Beauty company Glossier and its founder and CEO Emily Weiss don’t seem to do anything in a conservative way. When it began, Glossier launched the idea of “skin first, makeup second” and made it their own, in a movement that tapped into the idea of feminine empowerment. Glossier’s makeup, which achieved a “dewy,” soft, and clean finish, challenged the idea that traditional cosmetics needed to cover up supposed imperfections. Glossier also challenged the idea that luxury needed to be expensive — so while its products are pricier than their drugstore counterparts, they aren’t priced in the same way as premium brands (via Wired).
So we shouldn’t be surprised to see Weiss and Glossier announce on social media that the company would donate $1 million to organizations dedicated to fighting racial injustice, and to black-owned beauty businesses. Over the weekend, Glossier used Instagram to send a powerful message: “We stand in solidarity with the fight against systemic racism, white supremacy, and the historic oppression of the Black community. Black Lives Matter. We will be donating $500K across organizations focused on combating racial injustice: Black Lives Matter, The NAACP Legal Defense and Educational Fund, The Equal Justice Initiative, The Marsha P. Johnson Institute, and We The Protestors.” Glossier also said it would work to make an impact within the beauty industry “by allocating $500K in the form of grants to Black-owned beauty businesses — more details to come on this initiative in June.”
Other brands are aligned with Glossier
Glossier doesn’t stand alone, and this indicates a shift. Corporate America, which normally stands on the sidelines, has taken a stand by aligning themselves with the Black Lives Matter movement. This signals a change because companies are normally careful not to offend customers, and to associate their brands with what they see as sensitive issues. Speaking out indicates what Americus Reed, a marketing professor at the University of Pennsylvania’s Wharton School calls “values and identity-driven targeted marketing.” By showing that their values align with those of their customers, companies are in a position to build a sense of loyalty and personal connection, while contributing to important causes. “There’s a general trend toward executives in the C-suite being called out and pressure-tested by consumers who want to know where they stand — there’s an opportunity to differentiate not just on function, on what’s a better mousetrap, but on values,” Reed tells The New York Times. “It’s smart — they’re taking a stand, hopefully, because it’s moral, but also because they understand the long-term economic game.”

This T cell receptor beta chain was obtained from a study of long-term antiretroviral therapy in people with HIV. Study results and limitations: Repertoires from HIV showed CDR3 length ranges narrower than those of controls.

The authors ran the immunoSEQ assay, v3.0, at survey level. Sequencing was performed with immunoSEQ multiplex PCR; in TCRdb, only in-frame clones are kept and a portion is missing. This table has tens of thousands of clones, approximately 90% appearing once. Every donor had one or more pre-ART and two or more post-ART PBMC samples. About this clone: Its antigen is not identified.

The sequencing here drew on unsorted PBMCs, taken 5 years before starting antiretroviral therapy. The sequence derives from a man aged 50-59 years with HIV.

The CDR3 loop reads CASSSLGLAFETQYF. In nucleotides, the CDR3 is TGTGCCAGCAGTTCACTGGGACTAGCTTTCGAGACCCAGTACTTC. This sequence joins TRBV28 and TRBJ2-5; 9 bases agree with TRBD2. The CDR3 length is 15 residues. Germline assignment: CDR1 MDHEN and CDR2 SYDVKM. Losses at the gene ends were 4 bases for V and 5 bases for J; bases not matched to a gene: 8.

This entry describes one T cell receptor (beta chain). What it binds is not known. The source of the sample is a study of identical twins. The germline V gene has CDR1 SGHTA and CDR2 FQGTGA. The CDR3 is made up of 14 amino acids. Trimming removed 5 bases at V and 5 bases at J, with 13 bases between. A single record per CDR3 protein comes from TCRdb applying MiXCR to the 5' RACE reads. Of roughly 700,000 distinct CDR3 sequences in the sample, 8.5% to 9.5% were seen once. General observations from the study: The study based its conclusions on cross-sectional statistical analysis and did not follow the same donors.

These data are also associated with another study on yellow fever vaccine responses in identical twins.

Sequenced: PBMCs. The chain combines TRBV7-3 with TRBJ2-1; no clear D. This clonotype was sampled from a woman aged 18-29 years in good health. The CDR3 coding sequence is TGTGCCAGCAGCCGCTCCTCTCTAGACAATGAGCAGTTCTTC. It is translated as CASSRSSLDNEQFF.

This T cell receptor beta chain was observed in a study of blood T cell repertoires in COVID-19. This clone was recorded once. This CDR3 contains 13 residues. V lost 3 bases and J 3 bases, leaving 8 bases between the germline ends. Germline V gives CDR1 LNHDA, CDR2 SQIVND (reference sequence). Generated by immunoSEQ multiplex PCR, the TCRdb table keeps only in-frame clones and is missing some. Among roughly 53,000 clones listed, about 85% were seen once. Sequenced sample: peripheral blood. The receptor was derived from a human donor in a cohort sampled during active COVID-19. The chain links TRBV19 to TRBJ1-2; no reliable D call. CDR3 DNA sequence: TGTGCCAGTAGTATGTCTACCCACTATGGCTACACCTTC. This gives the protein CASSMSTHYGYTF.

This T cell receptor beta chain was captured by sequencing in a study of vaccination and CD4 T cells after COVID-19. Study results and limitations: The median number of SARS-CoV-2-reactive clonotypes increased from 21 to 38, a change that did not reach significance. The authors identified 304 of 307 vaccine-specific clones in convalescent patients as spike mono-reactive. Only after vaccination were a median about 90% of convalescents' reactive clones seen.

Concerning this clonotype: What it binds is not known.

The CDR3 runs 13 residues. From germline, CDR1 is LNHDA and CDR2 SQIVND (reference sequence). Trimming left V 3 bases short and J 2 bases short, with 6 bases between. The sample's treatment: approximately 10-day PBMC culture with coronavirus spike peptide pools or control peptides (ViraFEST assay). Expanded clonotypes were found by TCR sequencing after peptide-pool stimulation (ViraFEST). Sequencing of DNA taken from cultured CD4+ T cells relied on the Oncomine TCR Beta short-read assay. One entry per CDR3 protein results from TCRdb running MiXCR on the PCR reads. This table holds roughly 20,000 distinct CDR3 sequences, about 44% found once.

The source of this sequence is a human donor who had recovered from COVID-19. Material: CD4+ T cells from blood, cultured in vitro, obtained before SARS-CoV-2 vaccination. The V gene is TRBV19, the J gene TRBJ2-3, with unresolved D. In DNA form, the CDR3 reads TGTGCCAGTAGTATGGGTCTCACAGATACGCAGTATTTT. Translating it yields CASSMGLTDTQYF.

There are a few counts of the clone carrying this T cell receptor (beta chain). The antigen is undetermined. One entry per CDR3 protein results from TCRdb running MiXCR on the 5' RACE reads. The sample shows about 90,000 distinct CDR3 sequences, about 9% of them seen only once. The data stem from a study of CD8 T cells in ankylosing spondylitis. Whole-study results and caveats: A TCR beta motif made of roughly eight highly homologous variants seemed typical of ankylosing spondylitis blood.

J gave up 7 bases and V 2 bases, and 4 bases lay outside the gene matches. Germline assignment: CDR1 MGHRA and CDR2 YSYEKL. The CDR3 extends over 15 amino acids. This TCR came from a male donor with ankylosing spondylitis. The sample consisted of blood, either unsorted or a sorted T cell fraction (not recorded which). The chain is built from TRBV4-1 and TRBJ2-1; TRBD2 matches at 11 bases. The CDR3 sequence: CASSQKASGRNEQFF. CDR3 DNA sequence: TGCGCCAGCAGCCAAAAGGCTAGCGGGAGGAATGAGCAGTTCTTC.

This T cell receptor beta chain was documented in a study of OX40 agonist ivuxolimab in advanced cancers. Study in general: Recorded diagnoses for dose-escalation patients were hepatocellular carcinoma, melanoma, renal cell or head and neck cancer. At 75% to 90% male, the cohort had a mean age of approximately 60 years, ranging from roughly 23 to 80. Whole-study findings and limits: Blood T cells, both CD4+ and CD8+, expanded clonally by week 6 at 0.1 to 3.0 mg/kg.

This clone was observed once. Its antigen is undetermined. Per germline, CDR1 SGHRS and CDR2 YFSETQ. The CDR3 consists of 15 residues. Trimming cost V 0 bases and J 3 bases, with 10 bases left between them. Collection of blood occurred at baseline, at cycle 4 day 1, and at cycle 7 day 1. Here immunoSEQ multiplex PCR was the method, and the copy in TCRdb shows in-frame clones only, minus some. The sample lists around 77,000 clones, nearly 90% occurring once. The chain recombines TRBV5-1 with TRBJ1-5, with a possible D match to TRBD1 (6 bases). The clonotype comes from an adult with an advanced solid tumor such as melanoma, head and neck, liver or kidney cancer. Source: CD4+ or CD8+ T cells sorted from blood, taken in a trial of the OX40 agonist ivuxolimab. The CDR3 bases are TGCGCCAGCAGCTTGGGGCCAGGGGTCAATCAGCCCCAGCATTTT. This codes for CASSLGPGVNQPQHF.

The list of names that support the movement have grown beyond Glossier to Nike and Reebok; banking giant Citigroup; WarnerMedia’s brands including HBO, TBS, and HBO MAX; as well as Nordstrom, ice cream maker Ben & Jerry’s, and Twitter.
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